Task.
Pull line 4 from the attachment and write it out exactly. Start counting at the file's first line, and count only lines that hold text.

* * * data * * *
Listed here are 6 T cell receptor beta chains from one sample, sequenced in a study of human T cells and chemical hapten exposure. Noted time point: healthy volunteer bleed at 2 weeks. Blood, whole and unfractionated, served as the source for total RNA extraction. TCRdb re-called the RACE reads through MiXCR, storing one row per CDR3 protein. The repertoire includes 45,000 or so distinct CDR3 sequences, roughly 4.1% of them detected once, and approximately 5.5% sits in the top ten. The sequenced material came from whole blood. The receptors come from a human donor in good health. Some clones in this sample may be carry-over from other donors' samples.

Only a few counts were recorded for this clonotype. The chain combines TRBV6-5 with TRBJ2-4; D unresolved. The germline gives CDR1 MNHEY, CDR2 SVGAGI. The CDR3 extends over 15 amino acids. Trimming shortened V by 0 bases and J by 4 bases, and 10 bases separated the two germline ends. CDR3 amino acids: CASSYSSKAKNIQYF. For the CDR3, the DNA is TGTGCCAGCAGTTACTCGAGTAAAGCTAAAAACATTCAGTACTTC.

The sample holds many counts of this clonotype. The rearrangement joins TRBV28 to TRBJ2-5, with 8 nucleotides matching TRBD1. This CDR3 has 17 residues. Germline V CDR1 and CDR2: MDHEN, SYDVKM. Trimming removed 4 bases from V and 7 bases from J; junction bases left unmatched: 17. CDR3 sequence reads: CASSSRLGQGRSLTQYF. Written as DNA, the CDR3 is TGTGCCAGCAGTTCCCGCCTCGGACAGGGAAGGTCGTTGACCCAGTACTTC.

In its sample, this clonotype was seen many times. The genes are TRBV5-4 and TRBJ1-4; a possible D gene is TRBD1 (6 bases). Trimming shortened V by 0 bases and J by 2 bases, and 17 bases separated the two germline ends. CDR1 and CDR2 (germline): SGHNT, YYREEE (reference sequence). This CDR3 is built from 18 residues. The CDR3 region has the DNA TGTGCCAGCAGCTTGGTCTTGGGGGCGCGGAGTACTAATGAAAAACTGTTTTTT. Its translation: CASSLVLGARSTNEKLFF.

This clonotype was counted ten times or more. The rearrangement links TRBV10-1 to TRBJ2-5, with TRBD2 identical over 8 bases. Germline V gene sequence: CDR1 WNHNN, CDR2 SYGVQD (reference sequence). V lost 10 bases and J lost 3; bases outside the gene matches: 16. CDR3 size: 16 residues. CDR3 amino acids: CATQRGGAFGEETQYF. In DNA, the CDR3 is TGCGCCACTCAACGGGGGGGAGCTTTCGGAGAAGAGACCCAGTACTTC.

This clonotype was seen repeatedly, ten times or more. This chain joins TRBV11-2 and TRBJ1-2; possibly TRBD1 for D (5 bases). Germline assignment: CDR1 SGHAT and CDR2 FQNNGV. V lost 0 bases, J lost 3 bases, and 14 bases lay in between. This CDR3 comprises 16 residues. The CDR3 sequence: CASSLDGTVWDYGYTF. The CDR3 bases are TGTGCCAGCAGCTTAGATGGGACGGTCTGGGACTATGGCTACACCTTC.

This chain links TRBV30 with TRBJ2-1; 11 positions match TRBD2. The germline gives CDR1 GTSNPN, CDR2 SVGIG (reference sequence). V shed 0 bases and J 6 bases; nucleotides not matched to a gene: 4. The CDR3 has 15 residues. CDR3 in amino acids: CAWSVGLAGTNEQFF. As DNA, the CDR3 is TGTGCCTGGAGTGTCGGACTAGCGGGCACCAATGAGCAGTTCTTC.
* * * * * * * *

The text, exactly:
In its sample, this clonotype was seen many times. The genes are TRBV5-4 and TRBJ1-4; a possible D gene is TRBD1 (6 bases). Trimming shortened V by 0 bases and J by 2 bases, and 17 bases separated the two germline ends. CDR1 and CDR2 (germline): SGHNT, YYREEE (reference sequence). This CDR3 is built from 18 residues. The CDR3 region has the DNA TGTGCCAGCAGCTTGGTCTTGGGGGCGCGGAGTACTAATGAAAAACTGTTTTTT. Its translation: CASSLVLGARSTNEKLFF.